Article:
Bringing home the bread

British Community Supported Baking pioneer, Dan McTiernan, writes about this solution to not all local communities being large (or willing) enough to make a conventional high street bakery viable.

Dan and Johanna McTiernan in 2010 © The Handmade Bakery

Dan and Johanna McTiernan in 2010 © The Handmade Bakery

My journey into baking has been concurrent with the birth of the Real Bread Campaign. My wife Johanna and I decided to start The Handmade Bakery the same month the Campaign was launched and as we were coming rapidly upon our second anniversary in November 2010, I wanted to reflect on that journey, what it has meant for us as a family, how the bakery has affected our community and how that sits within the wider movement of which the Real Bread Campaign is at the vanguard.


The prelude to starting the bakery was for me a couple of years of upheaval. We moved to Marsden, a small Pennine village in West Yorkshire knowing almost nobody and with Johanna nine months pregnant. I started a new job as a communications officer for an environmental charity in Bradford which meant a three-hour commute every day on the train. The work was interesting and I hoped it would prove useful. It had been my intention since leaving a career in television to search for something to do that did little harm to the world and if possible actually contributed positively. 

The arrival of our son was wonderful and terrifying in equal measure and consistently exhausting. He brought another layer of meaning to every choice we made as a family and by consequence a deepening responsibility. 

Work made me increasingly aware of dangers we faced both environmentally and societally and this began to take its toll. My long commute gave me plenty of time to think and those thoughts gradually became bleaker as I observed grim faced commuters travelling to and from - what I didn't know - but it seemed blindingly obvious to me that whatever it was, it wasnít bringing them much joy.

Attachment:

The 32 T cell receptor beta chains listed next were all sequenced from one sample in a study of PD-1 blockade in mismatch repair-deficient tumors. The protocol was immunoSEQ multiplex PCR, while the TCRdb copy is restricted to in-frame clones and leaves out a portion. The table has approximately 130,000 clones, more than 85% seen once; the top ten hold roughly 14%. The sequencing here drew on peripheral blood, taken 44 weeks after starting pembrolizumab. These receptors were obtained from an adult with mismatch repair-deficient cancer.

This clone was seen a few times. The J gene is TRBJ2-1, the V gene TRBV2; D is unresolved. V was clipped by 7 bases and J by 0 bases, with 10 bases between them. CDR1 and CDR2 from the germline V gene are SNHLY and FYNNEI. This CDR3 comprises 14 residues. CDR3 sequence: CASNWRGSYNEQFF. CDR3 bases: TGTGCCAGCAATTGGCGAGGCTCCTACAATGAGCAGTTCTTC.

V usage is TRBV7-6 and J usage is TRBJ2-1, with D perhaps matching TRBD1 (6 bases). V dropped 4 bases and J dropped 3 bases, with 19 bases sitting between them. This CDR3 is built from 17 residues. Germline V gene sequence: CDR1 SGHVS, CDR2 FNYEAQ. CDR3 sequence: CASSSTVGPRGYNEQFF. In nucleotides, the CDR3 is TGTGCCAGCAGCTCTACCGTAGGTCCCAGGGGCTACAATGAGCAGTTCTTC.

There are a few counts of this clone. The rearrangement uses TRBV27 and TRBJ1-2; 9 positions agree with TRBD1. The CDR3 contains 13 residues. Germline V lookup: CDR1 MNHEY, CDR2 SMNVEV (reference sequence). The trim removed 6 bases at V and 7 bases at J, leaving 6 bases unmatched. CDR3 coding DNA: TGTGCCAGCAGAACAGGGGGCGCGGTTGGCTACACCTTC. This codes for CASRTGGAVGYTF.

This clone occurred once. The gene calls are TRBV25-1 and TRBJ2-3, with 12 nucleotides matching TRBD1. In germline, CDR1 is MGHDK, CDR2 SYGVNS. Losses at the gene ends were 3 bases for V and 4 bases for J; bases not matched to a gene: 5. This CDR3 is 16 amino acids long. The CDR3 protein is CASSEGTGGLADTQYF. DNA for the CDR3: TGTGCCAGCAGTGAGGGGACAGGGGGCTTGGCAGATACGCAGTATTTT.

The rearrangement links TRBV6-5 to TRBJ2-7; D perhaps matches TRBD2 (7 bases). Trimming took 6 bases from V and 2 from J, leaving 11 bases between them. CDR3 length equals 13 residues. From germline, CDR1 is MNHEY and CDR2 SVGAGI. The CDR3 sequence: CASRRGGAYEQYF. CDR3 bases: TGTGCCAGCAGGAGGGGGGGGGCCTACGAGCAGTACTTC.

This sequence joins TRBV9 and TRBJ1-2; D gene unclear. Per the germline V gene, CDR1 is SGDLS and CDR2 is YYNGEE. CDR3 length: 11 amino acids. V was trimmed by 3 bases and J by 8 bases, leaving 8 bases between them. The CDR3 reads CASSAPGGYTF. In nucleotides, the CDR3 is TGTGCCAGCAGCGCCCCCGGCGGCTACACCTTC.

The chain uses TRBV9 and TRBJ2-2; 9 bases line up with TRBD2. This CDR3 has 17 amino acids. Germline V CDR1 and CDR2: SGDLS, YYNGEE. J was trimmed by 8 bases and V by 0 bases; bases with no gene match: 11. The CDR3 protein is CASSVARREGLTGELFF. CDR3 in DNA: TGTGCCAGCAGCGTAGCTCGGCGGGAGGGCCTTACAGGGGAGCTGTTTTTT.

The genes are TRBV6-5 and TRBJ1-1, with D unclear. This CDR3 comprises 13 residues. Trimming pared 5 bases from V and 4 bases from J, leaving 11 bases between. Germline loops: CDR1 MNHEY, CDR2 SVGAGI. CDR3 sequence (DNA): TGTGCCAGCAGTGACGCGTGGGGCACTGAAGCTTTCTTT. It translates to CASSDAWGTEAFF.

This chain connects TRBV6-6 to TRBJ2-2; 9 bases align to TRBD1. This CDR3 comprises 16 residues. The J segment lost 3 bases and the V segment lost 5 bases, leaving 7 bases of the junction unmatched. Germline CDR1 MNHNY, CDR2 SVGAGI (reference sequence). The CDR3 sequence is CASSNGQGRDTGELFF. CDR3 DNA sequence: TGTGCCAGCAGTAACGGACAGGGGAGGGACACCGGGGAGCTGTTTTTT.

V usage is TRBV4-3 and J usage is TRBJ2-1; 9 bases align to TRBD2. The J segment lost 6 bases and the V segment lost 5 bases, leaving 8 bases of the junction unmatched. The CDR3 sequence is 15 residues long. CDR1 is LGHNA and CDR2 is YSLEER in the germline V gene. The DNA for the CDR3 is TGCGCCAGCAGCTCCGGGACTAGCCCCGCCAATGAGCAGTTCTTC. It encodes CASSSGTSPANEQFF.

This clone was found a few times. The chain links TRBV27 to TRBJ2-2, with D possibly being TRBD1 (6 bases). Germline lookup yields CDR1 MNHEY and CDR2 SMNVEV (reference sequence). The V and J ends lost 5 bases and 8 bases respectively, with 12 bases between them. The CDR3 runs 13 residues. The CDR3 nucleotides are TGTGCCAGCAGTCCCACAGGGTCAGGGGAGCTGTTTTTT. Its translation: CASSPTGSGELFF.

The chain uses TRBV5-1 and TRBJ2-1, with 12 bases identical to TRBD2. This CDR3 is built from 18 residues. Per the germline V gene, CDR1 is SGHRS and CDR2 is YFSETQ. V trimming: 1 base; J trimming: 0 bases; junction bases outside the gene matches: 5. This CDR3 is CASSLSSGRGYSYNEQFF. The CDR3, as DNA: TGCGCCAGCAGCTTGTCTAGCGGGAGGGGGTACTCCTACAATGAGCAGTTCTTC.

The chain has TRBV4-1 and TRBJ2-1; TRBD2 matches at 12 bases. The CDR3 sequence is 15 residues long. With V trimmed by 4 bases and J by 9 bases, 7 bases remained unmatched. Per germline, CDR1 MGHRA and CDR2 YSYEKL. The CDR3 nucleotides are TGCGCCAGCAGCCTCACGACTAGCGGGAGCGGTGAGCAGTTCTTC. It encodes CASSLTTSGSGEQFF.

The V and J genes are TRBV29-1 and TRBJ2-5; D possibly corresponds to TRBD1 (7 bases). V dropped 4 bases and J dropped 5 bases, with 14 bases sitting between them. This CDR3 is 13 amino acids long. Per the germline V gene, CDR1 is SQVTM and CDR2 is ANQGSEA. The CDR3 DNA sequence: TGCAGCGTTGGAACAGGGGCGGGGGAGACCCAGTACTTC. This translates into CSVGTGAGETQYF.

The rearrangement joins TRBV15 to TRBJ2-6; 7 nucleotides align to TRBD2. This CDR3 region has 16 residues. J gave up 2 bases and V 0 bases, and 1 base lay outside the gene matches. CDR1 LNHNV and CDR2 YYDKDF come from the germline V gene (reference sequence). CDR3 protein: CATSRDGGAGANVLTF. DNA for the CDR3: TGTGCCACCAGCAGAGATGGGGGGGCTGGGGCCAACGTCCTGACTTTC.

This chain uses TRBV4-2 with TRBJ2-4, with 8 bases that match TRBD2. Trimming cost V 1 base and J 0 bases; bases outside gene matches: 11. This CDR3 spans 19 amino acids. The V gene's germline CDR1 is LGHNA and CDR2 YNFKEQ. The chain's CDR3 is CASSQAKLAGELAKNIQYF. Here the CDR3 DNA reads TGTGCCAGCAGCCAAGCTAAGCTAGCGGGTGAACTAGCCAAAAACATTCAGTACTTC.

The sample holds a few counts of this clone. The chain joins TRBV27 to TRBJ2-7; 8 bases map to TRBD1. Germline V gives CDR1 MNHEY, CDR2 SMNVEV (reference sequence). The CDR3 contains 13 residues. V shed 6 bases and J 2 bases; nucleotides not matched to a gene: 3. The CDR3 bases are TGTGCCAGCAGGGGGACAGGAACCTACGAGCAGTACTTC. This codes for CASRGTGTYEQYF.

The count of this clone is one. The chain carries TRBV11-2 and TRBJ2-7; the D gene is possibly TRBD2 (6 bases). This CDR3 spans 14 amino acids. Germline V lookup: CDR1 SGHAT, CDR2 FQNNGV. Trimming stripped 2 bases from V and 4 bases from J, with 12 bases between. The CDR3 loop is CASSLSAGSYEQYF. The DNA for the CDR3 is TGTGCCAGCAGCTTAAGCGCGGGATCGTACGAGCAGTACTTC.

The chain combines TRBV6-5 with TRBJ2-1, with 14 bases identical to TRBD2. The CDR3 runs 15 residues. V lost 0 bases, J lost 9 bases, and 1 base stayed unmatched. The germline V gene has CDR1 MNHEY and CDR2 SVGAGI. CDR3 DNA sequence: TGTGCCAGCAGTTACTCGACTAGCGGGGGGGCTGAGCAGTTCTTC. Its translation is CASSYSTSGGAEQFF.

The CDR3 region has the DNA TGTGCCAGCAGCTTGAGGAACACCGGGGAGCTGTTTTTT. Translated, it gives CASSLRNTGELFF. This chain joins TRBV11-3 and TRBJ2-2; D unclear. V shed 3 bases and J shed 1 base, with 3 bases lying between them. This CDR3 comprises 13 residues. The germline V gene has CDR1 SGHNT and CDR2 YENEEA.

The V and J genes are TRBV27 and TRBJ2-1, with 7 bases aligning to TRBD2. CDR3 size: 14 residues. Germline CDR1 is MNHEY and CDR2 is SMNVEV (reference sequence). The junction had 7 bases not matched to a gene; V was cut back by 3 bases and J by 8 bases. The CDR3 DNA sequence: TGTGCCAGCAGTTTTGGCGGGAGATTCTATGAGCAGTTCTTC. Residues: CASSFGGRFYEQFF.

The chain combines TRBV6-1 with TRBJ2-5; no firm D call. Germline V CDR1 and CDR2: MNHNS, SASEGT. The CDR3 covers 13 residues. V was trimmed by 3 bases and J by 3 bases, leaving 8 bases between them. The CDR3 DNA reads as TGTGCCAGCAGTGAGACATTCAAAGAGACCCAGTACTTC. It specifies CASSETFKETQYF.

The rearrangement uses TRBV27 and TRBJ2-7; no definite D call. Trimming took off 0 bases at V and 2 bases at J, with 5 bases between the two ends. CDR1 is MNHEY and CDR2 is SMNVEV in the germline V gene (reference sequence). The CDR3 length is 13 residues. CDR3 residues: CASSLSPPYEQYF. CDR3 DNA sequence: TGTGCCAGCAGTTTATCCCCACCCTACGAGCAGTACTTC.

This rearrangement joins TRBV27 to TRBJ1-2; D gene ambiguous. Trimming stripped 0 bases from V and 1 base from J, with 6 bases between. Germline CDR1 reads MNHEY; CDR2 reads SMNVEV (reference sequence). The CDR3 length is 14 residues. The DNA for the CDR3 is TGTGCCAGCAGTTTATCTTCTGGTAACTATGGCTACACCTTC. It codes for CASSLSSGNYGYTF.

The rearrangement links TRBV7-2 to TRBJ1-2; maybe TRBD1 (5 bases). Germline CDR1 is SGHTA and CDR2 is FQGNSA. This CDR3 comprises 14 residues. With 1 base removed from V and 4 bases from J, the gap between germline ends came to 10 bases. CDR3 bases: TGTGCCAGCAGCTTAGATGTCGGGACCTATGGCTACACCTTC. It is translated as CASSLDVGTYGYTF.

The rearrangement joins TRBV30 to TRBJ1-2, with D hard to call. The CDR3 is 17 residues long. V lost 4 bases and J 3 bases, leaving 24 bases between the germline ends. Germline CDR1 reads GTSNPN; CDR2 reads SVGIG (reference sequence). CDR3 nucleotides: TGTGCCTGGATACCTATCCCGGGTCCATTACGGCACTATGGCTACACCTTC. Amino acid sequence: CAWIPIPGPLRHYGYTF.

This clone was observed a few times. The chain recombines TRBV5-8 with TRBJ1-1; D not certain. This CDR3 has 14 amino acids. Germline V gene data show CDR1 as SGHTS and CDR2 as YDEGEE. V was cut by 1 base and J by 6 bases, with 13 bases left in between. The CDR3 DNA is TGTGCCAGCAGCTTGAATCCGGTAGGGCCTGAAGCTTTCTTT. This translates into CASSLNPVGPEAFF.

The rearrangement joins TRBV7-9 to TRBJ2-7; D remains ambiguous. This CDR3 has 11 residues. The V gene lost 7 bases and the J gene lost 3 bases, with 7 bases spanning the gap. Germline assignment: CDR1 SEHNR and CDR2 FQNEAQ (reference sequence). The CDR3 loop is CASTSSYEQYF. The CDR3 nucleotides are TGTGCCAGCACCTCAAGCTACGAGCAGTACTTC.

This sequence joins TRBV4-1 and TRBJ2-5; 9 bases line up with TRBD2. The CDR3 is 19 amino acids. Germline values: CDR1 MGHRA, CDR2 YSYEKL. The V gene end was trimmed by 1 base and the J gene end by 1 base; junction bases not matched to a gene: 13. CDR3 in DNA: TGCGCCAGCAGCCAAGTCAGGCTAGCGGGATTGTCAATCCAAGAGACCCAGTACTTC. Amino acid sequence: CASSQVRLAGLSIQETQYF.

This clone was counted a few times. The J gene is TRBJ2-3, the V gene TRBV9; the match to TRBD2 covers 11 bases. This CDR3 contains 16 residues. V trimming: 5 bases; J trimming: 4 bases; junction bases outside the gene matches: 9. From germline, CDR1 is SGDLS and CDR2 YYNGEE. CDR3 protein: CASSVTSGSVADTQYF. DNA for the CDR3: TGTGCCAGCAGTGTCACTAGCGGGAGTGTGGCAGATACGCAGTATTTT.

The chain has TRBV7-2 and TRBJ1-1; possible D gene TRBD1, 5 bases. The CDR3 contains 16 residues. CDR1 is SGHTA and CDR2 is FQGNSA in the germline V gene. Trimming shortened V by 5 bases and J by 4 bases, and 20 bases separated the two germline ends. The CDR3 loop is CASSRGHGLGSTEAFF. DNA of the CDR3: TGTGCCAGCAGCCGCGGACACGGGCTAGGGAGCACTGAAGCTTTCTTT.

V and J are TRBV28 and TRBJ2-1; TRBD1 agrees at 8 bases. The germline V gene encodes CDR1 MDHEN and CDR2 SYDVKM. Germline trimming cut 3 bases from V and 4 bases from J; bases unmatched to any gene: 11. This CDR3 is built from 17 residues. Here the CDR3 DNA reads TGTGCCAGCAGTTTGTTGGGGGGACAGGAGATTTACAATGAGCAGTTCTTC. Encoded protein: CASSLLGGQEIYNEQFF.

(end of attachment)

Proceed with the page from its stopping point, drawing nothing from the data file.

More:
Balancing the equation

I sat at home and did the calculations. I added up what we spent on fruit and veg per year at the supermarket, and then worked out how many fewer hours I could work per week if I grew my own veg at home - space and skill dependent - in order to balance that equation. I calculated that it came to a day and a half per week. The more I looked around at my fellow commuters, the more I began to question our collective sanity. We were working to consume and that seemed out of balance with a basic human need to wrest back control and to activate the producer latent within us all.

Then my family bought me a bread making course at River Cottage as a Christmas present which became the catalyst for the decision that changed our family's life completely. 

Being from a rural Finnish family, Johanna had been a keen home baker since childhood. Her family had a sourdough starter at least fifty years old and baked large flat rye loaves in woodfired ovens regularly. Half of my course had been spent with Aidan Chapman, then at Townmill Bakery, and his zeal for slow fermented bread and for baking as a way of life charged me up somewhere deep at my core. 

We stopped buying bread and baked all of our own at home. Friends started commenting on how tasty it was and before long we were baking for them too. Johanna had been starting to think about getting back into work and wanted a new direction. It was she who saw the potential and meaning of what we were doing and stated one day in a moment of inspiration that she wanted to start a bakery.